Genetically Modified Organisms, or GMOs, have become a featured topic when it comes to food and food regulation since its introduction to the market in the early 1990s. While the acronym is familiar, many don’t know what it actually means for something to be a genetically modified organism, and fewer still have looked into what it means for them if they consume something that falls within the GMO category.
Commonly searched questions include what is a GMO, is it safe to eat GMO foods or is my seedless watermelon GMO? Many consumers are unaware of the developments and innovation that happen within agriculture all the time. Misunderstanding or a lack of information is common fodder for fear and reactive responses to that anxiety. It’s up to individuals to decide their stance on GMOs, but that stance—and the decision-making that comes from it—should be made with supporting information. This article is not meant to be exhaustive in that endeavor, but it will hopefully spur curiosity or act as an introduction for someone looking to make informed voting decisions.
The History of GMOs and What They Are
According to the United States Food and Drug Administration (FDA), a GMO is “a plant, animal, or microorganism that has been altered through genetic engineering, which involves the manipulation of DNA using techniques that are not possible through traditional breeding methods.” The tag of GMO is often used to mean an organism that has had genetic material introduced to promote a beneficial characteristic. This is different from gene editing, which modifies the genetic material that already exists within the organism.
Genetic modification through selective breeding has been happening throughout human history. A shift away from hunting and gathering toward agriculture started the ever-present push to create more food in a better way that continues today. But in 1982, the FDA approved the first genetically engineered consumer product: Biosynthetic Human Insulin (BHI). Not long after that, the federal government established the Coordinated Framework for the Regulation of Biotechnology in 1986. This document is a comprehensive summary of the roles and responsibilities of the three principal regulatory agencies—FDA, U.S. Environmental Protection Agency (EPA) and U.S. Department of Agriculture (USDA)—have with respect to regulating biotechnology products. This document was updated in 1992 and again in 2017. In the 2017 version, the document notes that it set out to “clarify current roles and responsibilities, to develop a long-term strategy to ensure that the Federal biotechnology regulatory system is prepared for the future products of biotechnology, and to commission an expert analysis of the future landscape of biotechnology products to support these efforts. The goal of this work is to increase public confidence in the regulatory system and to prevent unnecessary barriers to future innovation and competitiveness.” These updates are an indication of the ever-changing nature of human-affected adaptation in biology. These initiatives are perpetually motivated by the need to feed a growing population fresh, nutrient-dense food.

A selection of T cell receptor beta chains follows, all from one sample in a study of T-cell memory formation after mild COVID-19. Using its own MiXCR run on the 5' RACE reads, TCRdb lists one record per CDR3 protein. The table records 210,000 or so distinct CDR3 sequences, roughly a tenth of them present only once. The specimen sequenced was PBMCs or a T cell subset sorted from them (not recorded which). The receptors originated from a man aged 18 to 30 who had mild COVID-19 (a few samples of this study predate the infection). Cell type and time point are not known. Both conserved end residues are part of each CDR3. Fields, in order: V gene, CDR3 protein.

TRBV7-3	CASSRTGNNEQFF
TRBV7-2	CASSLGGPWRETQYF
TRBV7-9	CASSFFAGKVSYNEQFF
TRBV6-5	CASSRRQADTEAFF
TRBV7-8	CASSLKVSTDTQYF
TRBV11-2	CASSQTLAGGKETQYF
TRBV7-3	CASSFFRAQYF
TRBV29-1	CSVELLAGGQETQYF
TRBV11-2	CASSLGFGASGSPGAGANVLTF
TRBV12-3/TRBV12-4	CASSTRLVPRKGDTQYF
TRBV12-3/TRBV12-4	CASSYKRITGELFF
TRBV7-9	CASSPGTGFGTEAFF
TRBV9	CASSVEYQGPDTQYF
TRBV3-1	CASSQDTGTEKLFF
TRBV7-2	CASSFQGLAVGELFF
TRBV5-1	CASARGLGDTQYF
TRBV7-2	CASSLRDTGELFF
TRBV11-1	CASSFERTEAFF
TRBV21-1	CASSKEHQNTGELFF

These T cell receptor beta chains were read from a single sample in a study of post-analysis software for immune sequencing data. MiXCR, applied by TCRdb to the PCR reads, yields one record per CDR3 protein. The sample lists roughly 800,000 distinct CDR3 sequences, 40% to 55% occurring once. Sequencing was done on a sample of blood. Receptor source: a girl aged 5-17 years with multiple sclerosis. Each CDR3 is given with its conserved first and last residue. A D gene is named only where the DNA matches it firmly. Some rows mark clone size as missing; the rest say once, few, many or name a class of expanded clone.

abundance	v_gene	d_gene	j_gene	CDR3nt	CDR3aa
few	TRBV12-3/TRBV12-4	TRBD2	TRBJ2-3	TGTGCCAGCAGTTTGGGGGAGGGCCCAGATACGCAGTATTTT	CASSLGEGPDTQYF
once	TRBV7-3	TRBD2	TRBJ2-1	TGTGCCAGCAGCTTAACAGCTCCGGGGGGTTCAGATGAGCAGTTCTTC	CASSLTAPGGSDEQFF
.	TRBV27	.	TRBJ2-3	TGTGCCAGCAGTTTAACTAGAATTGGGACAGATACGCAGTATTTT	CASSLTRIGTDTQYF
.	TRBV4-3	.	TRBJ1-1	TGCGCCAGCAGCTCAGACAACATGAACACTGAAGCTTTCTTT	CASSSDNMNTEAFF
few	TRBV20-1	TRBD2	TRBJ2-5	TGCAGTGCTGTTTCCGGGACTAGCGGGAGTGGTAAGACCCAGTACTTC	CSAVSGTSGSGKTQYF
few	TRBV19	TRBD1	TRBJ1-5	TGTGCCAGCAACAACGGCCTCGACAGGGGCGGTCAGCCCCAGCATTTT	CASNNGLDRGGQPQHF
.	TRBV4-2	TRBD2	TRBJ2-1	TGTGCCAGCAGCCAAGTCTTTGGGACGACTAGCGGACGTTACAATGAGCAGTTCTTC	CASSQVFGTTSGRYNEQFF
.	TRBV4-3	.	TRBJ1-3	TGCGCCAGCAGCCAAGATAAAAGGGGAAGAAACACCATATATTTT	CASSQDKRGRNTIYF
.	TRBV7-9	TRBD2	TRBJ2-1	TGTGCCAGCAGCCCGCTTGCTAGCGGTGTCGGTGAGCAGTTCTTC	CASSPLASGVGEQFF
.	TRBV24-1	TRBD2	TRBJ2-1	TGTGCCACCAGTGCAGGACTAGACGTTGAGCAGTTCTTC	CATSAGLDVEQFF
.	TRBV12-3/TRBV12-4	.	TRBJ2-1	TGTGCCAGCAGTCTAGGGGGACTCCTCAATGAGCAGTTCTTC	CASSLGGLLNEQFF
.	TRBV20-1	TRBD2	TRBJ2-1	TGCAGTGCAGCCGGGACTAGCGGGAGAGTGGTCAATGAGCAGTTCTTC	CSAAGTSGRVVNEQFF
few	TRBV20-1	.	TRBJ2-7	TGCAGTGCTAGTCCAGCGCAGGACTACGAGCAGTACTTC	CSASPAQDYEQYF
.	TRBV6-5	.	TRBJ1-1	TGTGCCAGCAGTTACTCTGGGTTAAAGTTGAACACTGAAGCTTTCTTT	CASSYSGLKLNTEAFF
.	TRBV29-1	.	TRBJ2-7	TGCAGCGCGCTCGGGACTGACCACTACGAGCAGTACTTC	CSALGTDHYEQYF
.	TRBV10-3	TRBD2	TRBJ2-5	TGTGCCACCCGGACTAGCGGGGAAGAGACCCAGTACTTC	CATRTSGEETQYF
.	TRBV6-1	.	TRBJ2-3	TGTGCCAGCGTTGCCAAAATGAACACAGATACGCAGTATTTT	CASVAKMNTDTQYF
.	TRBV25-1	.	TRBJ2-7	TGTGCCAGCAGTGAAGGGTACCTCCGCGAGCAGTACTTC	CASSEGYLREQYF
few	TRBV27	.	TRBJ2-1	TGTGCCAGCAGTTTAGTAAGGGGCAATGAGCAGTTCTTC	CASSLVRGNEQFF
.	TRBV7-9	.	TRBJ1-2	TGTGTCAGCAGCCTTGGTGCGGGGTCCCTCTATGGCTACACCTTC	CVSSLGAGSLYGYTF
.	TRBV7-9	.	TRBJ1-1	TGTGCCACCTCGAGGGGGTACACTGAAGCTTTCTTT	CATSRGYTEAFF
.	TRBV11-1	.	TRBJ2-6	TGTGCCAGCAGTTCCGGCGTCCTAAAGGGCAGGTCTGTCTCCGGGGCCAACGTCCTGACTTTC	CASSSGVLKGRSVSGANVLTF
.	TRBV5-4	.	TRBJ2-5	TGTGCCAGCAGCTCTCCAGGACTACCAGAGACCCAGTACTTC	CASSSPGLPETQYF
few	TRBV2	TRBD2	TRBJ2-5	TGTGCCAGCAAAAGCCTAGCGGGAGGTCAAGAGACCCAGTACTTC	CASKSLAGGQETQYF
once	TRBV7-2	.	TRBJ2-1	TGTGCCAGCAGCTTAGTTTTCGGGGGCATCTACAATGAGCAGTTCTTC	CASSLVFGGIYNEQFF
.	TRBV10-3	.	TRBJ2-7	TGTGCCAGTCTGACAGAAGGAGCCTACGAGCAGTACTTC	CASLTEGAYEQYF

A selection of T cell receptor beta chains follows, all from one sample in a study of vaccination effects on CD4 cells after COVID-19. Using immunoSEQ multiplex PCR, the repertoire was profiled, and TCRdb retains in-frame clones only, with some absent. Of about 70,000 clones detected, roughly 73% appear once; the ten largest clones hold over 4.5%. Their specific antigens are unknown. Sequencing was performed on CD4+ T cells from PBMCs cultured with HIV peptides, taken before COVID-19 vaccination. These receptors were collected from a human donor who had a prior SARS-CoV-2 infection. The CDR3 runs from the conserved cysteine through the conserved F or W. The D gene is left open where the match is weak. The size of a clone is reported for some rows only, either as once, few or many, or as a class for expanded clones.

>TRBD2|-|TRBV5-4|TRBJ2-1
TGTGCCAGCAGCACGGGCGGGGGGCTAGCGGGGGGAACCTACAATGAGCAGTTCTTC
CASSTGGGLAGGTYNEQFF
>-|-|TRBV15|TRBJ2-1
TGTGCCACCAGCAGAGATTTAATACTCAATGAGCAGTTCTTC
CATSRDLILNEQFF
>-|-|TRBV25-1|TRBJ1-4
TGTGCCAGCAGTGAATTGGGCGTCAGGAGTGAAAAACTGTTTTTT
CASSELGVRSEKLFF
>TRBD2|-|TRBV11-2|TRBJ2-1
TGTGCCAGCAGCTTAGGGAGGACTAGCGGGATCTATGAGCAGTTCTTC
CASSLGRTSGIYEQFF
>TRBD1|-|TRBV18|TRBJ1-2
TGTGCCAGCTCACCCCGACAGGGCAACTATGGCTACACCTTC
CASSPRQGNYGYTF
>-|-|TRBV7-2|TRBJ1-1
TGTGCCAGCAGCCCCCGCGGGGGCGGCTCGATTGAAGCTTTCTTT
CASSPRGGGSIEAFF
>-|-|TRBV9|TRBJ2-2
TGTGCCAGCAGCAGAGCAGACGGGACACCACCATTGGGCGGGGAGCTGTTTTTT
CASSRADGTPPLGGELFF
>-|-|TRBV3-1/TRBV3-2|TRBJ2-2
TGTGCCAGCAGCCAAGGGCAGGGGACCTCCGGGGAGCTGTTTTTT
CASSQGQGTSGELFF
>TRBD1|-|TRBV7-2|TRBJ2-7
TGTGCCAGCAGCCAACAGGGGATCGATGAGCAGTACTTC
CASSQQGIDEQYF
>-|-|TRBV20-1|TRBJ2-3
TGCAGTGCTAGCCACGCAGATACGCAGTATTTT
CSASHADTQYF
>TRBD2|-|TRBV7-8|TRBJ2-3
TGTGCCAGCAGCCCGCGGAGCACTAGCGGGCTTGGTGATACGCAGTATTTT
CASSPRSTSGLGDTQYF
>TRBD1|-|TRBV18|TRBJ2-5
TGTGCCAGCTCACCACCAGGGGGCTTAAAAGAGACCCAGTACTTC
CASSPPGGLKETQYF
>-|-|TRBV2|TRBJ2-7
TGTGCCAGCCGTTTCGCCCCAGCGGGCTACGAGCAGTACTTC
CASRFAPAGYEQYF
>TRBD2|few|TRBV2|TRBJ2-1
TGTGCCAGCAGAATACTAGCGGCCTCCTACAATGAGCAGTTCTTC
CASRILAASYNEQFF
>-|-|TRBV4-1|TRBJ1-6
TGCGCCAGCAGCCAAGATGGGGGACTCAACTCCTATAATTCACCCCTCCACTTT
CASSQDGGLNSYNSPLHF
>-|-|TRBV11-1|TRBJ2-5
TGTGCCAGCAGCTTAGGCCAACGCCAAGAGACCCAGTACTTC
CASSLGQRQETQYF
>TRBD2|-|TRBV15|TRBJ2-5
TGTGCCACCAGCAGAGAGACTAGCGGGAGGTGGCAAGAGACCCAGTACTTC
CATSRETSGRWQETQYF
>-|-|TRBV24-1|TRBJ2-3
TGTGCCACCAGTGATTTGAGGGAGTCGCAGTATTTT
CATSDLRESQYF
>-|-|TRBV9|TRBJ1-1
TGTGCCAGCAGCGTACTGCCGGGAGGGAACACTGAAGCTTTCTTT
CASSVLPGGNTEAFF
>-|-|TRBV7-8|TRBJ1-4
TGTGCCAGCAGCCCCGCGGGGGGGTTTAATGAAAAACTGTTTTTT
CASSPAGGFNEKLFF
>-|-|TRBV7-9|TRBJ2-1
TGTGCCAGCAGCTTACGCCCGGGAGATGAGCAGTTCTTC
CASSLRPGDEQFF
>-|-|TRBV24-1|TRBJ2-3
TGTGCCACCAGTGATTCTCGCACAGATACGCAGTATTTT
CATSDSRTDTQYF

Of the plants that are classified as GMOs, the United States grows only a few, and of those that are, even fewer are specialty crops. Specialty crops are defined by the USDA as fruits and vegetables, tree nuts, dried fruits and horticulture and nursery crops, including floriculture. According to the FDA, the majority of plant GMOs are used to make ingredients that are used in food products, like cereal, snack chips and vegetable oils.
What a GMO Isn’t